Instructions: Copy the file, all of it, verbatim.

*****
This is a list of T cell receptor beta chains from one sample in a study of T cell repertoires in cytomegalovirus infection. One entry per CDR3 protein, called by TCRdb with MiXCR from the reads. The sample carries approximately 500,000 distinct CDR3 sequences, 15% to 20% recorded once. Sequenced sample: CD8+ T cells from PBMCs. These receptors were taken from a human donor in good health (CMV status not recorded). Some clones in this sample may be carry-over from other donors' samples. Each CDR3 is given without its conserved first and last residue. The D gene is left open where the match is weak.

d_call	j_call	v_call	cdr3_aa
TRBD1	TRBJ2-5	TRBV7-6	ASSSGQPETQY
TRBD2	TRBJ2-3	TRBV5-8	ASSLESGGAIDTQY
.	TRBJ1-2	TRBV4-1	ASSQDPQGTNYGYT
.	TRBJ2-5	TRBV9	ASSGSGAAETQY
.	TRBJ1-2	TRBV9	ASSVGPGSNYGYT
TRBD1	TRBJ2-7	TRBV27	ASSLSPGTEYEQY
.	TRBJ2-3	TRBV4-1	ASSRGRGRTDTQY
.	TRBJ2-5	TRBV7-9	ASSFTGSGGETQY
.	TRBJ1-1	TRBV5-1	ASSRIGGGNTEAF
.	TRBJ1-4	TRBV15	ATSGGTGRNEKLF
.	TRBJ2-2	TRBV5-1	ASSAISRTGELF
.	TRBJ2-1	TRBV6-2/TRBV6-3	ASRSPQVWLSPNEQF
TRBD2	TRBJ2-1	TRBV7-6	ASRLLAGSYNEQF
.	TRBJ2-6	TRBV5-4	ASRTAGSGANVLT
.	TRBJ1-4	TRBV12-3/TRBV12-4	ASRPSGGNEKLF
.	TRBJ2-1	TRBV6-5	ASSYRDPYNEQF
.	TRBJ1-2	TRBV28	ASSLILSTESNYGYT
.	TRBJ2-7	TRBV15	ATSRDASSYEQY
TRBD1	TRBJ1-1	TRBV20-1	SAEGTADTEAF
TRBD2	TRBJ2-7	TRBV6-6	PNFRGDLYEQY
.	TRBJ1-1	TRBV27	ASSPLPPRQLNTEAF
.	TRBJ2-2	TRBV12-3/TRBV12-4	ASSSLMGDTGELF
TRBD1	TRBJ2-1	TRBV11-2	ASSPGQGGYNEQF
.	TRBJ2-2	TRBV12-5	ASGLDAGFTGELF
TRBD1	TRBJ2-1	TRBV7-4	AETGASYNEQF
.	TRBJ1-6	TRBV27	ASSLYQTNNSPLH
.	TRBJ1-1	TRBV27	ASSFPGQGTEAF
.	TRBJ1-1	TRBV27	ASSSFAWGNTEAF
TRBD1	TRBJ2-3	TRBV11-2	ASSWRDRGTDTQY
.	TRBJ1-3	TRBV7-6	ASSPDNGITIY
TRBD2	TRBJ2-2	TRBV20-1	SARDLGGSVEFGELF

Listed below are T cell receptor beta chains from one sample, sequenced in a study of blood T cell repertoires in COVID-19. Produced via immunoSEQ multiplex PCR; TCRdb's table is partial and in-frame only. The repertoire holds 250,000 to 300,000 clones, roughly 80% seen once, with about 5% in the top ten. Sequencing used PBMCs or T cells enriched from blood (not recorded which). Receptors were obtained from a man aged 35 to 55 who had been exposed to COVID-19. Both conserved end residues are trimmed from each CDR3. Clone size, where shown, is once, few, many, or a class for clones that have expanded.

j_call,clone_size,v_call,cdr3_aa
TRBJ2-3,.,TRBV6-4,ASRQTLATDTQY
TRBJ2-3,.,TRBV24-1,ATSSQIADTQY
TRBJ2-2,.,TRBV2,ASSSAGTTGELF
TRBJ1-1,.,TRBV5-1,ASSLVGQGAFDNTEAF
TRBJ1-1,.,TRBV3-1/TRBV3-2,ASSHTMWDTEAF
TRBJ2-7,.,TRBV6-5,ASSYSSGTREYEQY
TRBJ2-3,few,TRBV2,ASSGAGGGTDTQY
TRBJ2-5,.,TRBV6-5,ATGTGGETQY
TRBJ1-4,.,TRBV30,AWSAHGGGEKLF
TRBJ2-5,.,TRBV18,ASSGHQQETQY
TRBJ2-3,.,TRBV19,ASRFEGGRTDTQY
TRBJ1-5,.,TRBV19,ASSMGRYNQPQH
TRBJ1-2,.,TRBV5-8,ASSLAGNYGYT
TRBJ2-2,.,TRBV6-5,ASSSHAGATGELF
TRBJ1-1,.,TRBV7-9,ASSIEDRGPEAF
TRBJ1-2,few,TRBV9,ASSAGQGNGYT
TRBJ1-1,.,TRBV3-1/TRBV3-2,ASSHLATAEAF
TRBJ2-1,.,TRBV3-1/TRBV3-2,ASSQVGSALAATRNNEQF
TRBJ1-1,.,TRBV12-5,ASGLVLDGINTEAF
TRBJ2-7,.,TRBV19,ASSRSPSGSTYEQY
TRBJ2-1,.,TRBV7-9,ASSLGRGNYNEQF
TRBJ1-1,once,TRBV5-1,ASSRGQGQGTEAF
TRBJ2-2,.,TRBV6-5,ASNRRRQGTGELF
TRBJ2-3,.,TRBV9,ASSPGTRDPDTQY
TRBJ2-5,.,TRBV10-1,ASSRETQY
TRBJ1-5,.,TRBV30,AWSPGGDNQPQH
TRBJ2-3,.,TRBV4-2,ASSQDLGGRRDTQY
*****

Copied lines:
This is a list of T cell receptor beta chains from one sample in a study of T cell repertoires in cytomegalovirus infection. One entry per CDR3 protein, called by TCRdb with MiXCR from the reads. The sample carries approximately 500,000 distinct CDR3 sequences, 15% to 20% recorded once. Sequenced sample: CD8+ T cells from PBMCs. These receptors were taken from a human donor in good health (CMV status not recorded). Some clones in this sample may be carry-over from other donors' samples. Each CDR3 is given without its conserved first and last residue. The D gene is left open where the match is weak.

d_call	j_call	v_call	cdr3_aa
TRBD1	TRBJ2-5	TRBV7-6	ASSSGQPETQY
TRBD2	TRBJ2-3	TRBV5-8	ASSLESGGAIDTQY
.	TRBJ1-2	TRBV4-1	ASSQDPQGTNYGYT
.	TRBJ2-5	TRBV9	ASSGSGAAETQY
.	TRBJ1-2	TRBV9	ASSVGPGSNYGYT
TRBD1	TRBJ2-7	TRBV27	ASSLSPGTEYEQY
.	TRBJ2-3	TRBV4-1	ASSRGRGRTDTQY
.	TRBJ2-5	TRBV7-9	ASSFTGSGGETQY
.	TRBJ1-1	TRBV5-1	ASSRIGGGNTEAF
.	TRBJ1-4	TRBV15	ATSGGTGRNEKLF
.	TRBJ2-2	TRBV5-1	ASSAISRTGELF
.	TRBJ2-1	TRBV6-2/TRBV6-3	ASRSPQVWLSPNEQF
TRBD2	TRBJ2-1	TRBV7-6	ASRLLAGSYNEQF
.	TRBJ2-6	TRBV5-4	ASRTAGSGANVLT
.	TRBJ1-4	TRBV12-3/TRBV12-4	ASRPSGGNEKLF
.	TRBJ2-1	TRBV6-5	ASSYRDPYNEQF
.	TRBJ1-2	TRBV28	ASSLILSTESNYGYT
.	TRBJ2-7	TRBV15	ATSRDASSYEQY
TRBD1	TRBJ1-1	TRBV20-1	SAEGTADTEAF
TRBD2	TRBJ2-7	TRBV6-6	PNFRGDLYEQY
.	TRBJ1-1	TRBV27	ASSPLPPRQLNTEAF
.	TRBJ2-2	TRBV12-3/TRBV12-4	ASSSLMGDTGELF
TRBD1	TRBJ2-1	TRBV11-2	ASSPGQGGYNEQF
.	TRBJ2-2	TRBV12-5	ASGLDAGFTGELF
TRBD1	TRBJ2-1	TRBV7-4	AETGASYNEQF
.	TRBJ1-6	TRBV27	ASSLYQTNNSPLH
.	TRBJ1-1	TRBV27	ASSFPGQGTEAF
.	TRBJ1-1	TRBV27	ASSSFAWGNTEAF
TRBD1	TRBJ2-3	TRBV11-2	ASSWRDRGTDTQY
.	TRBJ1-3	TRBV7-6	ASSPDNGITIY
TRBD2	TRBJ2-2	TRBV20-1	SARDLGGSVEFGELF

Listed below are T cell receptor beta chains from one sample, sequenced in a study of blood T cell repertoires in COVID-19. Produced via immunoSEQ multiplex PCR; TCRdb's table is partial and in-frame only. The repertoire holds 250,000 to 300,000 clones, roughly 80% seen once, with about 5% in the top ten. Sequencing used PBMCs or T cells enriched from blood (not recorded which). Receptors were obtained from a man aged 35 to 55 who had been exposed to COVID-19. Both conserved end residues are trimmed from each CDR3. Clone size, where shown, is once, few, many, or a class for clones that have expanded.

j_call,clone_size,v_call,cdr3_aa
TRBJ2-3,.,TRBV6-4,ASRQTLATDTQY
TRBJ2-3,.,TRBV24-1,ATSSQIADTQY
TRBJ2-2,.,TRBV2,ASSSAGTTGELF
TRBJ1-1,.,TRBV5-1,ASSLVGQGAFDNTEAF
TRBJ1-1,.,TRBV3-1/TRBV3-2,ASSHTMWDTEAF
TRBJ2-7,.,TRBV6-5,ASSYSSGTREYEQY
TRBJ2-3,few,TRBV2,ASSGAGGGTDTQY
TRBJ2-5,.,TRBV6-5,ATGTGGETQY
TRBJ1-4,.,TRBV30,AWSAHGGGEKLF
TRBJ2-5,.,TRBV18,ASSGHQQETQY
TRBJ2-3,.,TRBV19,ASRFEGGRTDTQY
TRBJ1-5,.,TRBV19,ASSMGRYNQPQH
TRBJ1-2,.,TRBV5-8,ASSLAGNYGYT
TRBJ2-2,.,TRBV6-5,ASSSHAGATGELF
TRBJ1-1,.,TRBV7-9,ASSIEDRGPEAF
TRBJ1-2,few,TRBV9,ASSAGQGNGYT
TRBJ1-1,.,TRBV3-1/TRBV3-2,ASSHLATAEAF
TRBJ2-1,.,TRBV3-1/TRBV3-2,ASSQVGSALAATRNNEQF
TRBJ1-1,.,TRBV12-5,ASGLVLDGINTEAF
TRBJ2-7,.,TRBV19,ASSRSPSGSTYEQY
TRBJ2-1,.,TRBV7-9,ASSLGRGNYNEQF
TRBJ1-1,once,TRBV5-1,ASSRGQGQGTEAF
TRBJ2-2,.,TRBV6-5,ASNRRRQGTGELF
TRBJ2-3,.,TRBV9,ASSPGTRDPDTQY
TRBJ2-5,.,TRBV10-1,ASSRETQY
TRBJ1-5,.,TRBV30,AWSPGGDNQPQH
TRBJ2-3,.,TRBV4-2,ASSQDLGGRRDTQY